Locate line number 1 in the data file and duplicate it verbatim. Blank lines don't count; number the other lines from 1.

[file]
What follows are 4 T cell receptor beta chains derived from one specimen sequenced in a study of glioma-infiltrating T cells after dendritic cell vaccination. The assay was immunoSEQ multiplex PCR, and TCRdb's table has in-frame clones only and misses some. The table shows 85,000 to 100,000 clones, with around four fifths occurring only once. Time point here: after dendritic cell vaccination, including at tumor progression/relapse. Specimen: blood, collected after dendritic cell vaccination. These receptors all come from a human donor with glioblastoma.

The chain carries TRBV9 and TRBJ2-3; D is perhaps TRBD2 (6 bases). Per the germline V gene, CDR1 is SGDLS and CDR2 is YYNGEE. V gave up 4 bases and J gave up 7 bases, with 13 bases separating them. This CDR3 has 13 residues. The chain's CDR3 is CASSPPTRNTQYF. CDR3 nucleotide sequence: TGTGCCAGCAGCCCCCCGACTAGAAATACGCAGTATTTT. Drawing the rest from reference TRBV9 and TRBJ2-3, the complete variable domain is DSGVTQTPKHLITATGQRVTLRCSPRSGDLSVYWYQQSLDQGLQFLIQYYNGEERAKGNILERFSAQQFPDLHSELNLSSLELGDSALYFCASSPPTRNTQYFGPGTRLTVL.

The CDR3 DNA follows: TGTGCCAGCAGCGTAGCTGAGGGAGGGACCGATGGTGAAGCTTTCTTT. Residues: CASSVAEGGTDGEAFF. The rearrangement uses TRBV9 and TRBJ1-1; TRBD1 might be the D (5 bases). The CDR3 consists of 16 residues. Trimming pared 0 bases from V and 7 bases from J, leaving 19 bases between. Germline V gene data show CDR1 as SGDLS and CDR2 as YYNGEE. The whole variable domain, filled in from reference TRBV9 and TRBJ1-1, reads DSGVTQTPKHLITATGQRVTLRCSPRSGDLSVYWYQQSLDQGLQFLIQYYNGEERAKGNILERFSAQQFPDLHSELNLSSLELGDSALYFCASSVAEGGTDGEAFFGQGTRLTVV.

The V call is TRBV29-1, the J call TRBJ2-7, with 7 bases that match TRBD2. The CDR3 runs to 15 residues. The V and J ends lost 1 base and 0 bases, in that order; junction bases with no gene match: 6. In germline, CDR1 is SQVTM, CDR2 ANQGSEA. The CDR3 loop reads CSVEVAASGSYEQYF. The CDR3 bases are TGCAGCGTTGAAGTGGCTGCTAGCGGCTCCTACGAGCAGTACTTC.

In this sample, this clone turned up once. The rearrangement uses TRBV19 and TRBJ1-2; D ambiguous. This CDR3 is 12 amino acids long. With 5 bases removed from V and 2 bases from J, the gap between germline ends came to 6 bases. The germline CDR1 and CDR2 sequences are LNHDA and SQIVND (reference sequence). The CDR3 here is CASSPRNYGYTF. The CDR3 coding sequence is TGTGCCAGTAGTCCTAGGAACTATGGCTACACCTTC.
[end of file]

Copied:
What follows are 4 T cell receptor beta chains derived from one specimen sequenced in a study of glioma-infiltrating T cells after dendritic cell vaccination. The assay was immunoSEQ multiplex PCR, and TCRdb's table has in-frame clones only and misses some. The table shows 85,000 to 100,000 clones, with around four fifths occurring only once. Time point here: after dendritic cell vaccination, including at tumor progression/relapse. Specimen: blood, collected after dendritic cell vaccination. These receptors all come from a human donor with glioblastoma.